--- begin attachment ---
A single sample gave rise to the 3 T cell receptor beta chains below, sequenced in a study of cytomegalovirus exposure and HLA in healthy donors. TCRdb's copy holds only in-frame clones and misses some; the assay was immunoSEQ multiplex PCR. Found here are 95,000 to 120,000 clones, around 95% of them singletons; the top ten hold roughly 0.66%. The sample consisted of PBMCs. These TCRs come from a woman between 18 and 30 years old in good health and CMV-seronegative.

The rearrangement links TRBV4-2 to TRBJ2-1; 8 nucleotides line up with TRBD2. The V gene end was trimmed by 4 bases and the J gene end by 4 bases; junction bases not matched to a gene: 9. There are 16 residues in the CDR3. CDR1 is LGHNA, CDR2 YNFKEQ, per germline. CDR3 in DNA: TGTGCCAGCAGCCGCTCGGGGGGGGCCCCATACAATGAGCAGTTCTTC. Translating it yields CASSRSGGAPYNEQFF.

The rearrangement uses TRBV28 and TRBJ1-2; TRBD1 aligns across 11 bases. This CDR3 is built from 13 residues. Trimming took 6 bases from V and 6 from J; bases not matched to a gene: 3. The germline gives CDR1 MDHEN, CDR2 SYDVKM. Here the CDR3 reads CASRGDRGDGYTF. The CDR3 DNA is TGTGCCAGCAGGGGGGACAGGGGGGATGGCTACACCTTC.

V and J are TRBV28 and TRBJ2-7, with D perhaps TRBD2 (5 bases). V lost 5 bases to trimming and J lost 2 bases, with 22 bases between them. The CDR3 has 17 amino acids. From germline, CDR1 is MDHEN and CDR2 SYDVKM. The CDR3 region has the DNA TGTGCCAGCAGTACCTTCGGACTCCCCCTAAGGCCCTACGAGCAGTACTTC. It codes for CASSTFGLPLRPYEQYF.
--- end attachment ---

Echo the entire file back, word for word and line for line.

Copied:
A single sample gave rise to the 3 T cell receptor beta chains below, sequenced in a study of cytomegalovirus exposure and HLA in healthy donors. TCRdb's copy holds only in-frame clones and misses some; the assay was immunoSEQ multiplex PCR. Found here are 95,000 to 120,000 clones, around 95% of them singletons; the top ten hold roughly 0.66%. The sample consisted of PBMCs. These TCRs come from a woman between 18 and 30 years old in good health and CMV-seronegative.

The rearrangement links TRBV4-2 to TRBJ2-1; 8 nucleotides line up with TRBD2. The V gene end was trimmed by 4 bases and the J gene end by 4 bases; junction bases not matched to a gene: 9. There are 16 residues in the CDR3. CDR1 is LGHNA, CDR2 YNFKEQ, per germline. CDR3 in DNA: TGTGCCAGCAGCCGCTCGGGGGGGGCCCCATACAATGAGCAGTTCTTC. Translating it yields CASSRSGGAPYNEQFF.

The rearrangement uses TRBV28 and TRBJ1-2; TRBD1 aligns across 11 bases. This CDR3 is built from 13 residues. Trimming took 6 bases from V and 6 from J; bases not matched to a gene: 3. The germline gives CDR1 MDHEN, CDR2 SYDVKM. Here the CDR3 reads CASRGDRGDGYTF. The CDR3 DNA is TGTGCCAGCAGGGGGGACAGGGGGGATGGCTACACCTTC.

V and J are TRBV28 and TRBJ2-7, with D perhaps TRBD2 (5 bases). V lost 5 bases to trimming and J lost 2 bases, with 22 bases between them. The CDR3 has 17 amino acids. From germline, CDR1 is MDHEN and CDR2 SYDVKM. The CDR3 region has the DNA TGTGCCAGCAGTACCTTCGGACTCCCCCTAAGGCCCTACGAGCAGTACTTC. It codes for CASSTFGLPLRPYEQYF.